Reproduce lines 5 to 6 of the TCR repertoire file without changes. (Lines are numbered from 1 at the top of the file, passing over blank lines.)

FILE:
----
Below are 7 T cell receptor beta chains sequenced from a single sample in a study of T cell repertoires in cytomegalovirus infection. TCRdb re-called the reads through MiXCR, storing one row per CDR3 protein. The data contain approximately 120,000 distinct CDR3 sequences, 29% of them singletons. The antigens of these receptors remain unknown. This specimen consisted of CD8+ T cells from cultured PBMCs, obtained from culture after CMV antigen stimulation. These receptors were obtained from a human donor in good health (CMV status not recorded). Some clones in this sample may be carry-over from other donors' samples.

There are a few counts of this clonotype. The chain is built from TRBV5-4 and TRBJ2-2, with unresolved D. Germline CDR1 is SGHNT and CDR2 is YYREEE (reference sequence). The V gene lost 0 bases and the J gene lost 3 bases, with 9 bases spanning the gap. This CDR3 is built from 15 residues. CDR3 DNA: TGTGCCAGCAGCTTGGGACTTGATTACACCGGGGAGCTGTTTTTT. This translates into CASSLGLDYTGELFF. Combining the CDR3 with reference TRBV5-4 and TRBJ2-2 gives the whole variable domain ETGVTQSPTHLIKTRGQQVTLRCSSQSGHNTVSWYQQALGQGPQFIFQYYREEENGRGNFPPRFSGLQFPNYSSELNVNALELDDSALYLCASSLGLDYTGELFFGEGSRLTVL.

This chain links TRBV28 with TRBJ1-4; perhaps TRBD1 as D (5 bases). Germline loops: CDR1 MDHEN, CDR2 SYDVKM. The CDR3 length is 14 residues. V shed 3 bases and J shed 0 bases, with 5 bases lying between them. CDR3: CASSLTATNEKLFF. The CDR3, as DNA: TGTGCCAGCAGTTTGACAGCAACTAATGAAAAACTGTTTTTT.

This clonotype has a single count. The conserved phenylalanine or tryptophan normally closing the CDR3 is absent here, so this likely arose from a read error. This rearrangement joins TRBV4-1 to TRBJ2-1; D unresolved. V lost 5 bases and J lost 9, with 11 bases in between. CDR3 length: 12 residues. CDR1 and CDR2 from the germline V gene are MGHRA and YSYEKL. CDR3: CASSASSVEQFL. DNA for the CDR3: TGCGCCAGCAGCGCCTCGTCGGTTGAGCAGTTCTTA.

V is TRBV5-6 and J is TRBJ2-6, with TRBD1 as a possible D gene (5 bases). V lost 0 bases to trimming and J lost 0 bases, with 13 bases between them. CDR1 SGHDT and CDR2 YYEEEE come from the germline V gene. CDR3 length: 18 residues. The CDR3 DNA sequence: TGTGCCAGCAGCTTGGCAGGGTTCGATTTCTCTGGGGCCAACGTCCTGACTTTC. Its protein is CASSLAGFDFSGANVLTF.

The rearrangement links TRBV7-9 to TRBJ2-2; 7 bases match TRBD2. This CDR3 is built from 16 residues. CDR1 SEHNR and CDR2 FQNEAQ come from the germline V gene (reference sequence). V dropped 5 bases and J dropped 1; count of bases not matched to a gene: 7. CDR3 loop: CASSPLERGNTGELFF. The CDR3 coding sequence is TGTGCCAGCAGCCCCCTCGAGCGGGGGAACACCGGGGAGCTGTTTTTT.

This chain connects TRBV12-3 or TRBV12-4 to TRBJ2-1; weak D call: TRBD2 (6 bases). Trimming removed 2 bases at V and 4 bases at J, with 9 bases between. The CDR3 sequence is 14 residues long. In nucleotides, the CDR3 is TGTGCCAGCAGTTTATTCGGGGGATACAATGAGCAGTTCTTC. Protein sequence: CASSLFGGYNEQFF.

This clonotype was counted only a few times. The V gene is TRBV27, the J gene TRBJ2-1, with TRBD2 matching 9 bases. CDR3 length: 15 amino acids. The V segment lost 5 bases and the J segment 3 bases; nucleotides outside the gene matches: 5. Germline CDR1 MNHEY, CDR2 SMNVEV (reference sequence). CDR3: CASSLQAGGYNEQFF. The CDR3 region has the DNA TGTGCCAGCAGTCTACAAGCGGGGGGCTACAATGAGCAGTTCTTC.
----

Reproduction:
V is TRBV5-6 and J is TRBJ2-6, with TRBD1 as a possible D gene (5 bases). V lost 0 bases to trimming and J lost 0 bases, with 13 bases between them. CDR1 SGHDT and CDR2 YYEEEE come from the germline V gene. CDR3 length: 18 residues. The CDR3 DNA sequence: TGTGCCAGCAGCTTGGCAGGGTTCGATTTCTCTGGGGCCAACGTCCTGACTTTC. Its protein is CASSLAGFDFSGANVLTF.

The rearrangement links TRBV7-9 to TRBJ2-2; 7 bases match TRBD2. This CDR3 is built from 16 residues. CDR1 SEHNR and CDR2 FQNEAQ come from the germline V gene (reference sequence). V dropped 5 bases and J dropped 1; count of bases not matched to a gene: 7. CDR3 loop: CASSPLERGNTGELFF. The CDR3 coding sequence is TGTGCCAGCAGCCCCCTCGAGCGGGGGAACACCGGGGAGCTGTTTTTT.